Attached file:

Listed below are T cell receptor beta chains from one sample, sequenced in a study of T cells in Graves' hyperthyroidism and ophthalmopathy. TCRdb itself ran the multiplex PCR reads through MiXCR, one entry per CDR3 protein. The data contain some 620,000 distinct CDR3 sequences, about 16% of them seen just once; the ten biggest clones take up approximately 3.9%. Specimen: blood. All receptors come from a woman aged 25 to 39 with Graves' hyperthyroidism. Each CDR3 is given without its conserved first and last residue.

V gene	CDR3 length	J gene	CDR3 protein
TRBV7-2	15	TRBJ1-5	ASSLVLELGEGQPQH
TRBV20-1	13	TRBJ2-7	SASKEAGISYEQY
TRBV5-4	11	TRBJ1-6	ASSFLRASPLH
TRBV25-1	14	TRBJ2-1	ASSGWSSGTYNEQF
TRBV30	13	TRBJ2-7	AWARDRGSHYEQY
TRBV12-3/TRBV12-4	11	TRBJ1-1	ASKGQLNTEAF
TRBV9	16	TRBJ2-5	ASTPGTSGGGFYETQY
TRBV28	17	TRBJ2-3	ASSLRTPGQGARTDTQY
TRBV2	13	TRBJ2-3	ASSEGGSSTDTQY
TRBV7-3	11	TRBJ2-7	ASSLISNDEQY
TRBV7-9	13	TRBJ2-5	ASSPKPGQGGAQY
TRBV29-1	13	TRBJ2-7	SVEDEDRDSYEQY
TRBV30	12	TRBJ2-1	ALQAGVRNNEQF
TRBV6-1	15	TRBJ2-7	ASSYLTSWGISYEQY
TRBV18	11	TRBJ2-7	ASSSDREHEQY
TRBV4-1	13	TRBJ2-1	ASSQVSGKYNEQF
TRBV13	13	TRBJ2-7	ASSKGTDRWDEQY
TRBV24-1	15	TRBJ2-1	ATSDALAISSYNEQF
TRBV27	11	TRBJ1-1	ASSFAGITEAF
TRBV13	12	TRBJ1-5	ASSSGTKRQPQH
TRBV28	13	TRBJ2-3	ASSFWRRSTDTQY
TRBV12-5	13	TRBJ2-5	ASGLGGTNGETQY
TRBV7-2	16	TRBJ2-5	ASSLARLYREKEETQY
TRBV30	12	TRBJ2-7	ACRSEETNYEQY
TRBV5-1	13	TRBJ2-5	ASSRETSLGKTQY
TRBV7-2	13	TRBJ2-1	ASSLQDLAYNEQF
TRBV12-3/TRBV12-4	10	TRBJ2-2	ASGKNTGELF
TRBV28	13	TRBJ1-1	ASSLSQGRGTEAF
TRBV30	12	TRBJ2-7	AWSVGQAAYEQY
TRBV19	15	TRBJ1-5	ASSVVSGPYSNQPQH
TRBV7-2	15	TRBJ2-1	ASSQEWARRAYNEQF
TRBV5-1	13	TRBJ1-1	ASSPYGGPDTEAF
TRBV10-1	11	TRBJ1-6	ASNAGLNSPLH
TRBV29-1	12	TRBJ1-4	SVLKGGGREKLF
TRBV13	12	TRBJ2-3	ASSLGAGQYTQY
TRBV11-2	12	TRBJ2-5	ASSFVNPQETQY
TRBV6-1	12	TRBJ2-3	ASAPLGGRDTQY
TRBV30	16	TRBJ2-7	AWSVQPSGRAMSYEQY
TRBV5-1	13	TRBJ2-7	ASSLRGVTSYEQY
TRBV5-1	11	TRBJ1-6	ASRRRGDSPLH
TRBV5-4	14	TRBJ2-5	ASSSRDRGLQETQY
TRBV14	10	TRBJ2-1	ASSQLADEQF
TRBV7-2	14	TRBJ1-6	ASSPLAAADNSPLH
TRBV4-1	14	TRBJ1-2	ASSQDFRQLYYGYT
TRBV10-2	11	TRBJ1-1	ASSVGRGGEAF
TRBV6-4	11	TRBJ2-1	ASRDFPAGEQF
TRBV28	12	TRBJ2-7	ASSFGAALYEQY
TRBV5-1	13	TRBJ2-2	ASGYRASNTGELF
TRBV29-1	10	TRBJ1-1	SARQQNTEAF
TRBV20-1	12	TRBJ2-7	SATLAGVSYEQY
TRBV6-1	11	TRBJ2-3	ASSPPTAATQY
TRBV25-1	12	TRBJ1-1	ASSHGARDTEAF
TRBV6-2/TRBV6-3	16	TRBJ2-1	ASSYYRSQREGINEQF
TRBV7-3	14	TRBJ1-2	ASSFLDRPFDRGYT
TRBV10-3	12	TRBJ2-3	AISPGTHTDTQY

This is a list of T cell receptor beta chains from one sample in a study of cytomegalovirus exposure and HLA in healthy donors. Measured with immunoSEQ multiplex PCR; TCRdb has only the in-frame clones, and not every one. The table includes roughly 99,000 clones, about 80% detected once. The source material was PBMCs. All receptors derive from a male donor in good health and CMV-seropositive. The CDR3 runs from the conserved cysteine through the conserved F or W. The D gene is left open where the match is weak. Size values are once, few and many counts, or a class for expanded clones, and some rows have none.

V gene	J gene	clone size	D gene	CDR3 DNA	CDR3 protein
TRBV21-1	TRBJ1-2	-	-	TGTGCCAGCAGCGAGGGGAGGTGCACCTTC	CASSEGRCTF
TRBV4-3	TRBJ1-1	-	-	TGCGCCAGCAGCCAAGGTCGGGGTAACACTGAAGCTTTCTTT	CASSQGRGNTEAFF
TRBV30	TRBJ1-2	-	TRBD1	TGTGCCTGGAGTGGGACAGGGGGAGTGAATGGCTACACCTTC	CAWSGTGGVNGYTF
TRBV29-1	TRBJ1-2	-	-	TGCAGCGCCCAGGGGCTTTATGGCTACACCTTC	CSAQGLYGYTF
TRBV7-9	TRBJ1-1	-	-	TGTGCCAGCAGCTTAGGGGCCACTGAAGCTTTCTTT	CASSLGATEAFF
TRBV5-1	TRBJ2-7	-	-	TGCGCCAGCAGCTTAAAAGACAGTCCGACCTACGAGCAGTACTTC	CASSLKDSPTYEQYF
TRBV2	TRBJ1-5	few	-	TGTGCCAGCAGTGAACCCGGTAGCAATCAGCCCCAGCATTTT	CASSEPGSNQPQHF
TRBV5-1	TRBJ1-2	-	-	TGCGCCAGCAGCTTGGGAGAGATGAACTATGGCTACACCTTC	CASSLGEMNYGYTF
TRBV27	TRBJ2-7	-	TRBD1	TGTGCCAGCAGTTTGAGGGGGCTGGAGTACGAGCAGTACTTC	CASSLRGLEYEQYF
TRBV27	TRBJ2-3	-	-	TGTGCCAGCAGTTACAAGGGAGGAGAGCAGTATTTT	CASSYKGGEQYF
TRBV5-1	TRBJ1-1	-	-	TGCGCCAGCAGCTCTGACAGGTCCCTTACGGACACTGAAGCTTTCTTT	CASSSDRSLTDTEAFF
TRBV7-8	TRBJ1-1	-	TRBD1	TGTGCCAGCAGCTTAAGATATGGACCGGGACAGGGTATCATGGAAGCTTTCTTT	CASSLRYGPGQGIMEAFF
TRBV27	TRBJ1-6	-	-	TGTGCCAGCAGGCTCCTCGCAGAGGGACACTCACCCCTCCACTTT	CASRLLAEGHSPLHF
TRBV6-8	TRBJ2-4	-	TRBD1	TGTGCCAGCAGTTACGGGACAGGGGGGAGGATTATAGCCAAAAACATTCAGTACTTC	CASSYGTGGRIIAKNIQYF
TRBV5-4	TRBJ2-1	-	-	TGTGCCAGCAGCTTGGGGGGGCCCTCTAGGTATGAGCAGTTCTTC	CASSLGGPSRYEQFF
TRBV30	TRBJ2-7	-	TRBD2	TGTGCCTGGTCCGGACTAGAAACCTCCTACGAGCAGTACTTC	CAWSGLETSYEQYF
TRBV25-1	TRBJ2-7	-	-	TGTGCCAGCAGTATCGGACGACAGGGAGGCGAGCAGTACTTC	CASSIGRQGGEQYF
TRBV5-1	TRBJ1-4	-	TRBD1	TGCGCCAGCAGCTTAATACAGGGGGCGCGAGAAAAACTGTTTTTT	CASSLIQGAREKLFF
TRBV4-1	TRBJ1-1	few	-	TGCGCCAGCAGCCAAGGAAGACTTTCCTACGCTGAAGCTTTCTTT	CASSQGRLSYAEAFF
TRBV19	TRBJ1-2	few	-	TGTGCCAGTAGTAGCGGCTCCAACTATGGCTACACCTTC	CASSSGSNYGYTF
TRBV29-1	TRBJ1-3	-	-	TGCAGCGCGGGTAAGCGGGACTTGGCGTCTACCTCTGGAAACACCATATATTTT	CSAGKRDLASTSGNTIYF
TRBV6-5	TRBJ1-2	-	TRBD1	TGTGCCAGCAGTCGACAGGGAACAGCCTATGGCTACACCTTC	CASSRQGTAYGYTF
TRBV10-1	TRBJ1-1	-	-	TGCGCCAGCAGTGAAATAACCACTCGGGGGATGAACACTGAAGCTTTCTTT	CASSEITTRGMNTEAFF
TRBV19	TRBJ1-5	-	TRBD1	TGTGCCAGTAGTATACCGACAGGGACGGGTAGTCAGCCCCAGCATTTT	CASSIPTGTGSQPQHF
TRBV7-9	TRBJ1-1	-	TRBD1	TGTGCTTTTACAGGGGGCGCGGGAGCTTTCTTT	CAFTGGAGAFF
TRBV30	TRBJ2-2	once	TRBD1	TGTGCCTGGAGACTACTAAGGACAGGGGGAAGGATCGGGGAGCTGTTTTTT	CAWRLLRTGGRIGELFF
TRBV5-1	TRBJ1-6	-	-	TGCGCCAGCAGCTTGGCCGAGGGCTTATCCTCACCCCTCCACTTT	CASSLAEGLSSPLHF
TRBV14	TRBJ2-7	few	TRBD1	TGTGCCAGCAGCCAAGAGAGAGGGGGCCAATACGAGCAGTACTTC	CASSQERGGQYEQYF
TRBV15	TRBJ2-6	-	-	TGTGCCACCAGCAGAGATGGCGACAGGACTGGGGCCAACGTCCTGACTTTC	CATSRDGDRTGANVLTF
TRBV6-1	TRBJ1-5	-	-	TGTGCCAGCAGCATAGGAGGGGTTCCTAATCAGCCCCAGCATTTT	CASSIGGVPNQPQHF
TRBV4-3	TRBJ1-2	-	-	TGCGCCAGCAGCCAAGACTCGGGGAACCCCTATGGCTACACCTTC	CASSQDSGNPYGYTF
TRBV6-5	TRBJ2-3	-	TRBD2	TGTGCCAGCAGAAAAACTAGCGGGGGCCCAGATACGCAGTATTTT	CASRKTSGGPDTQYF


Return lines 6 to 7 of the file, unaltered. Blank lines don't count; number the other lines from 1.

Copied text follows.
TRBV25-1	14	TRBJ2-1	ASSGWSSGTYNEQF
TRBV30	13	TRBJ2-7	AWARDRGSHYEQY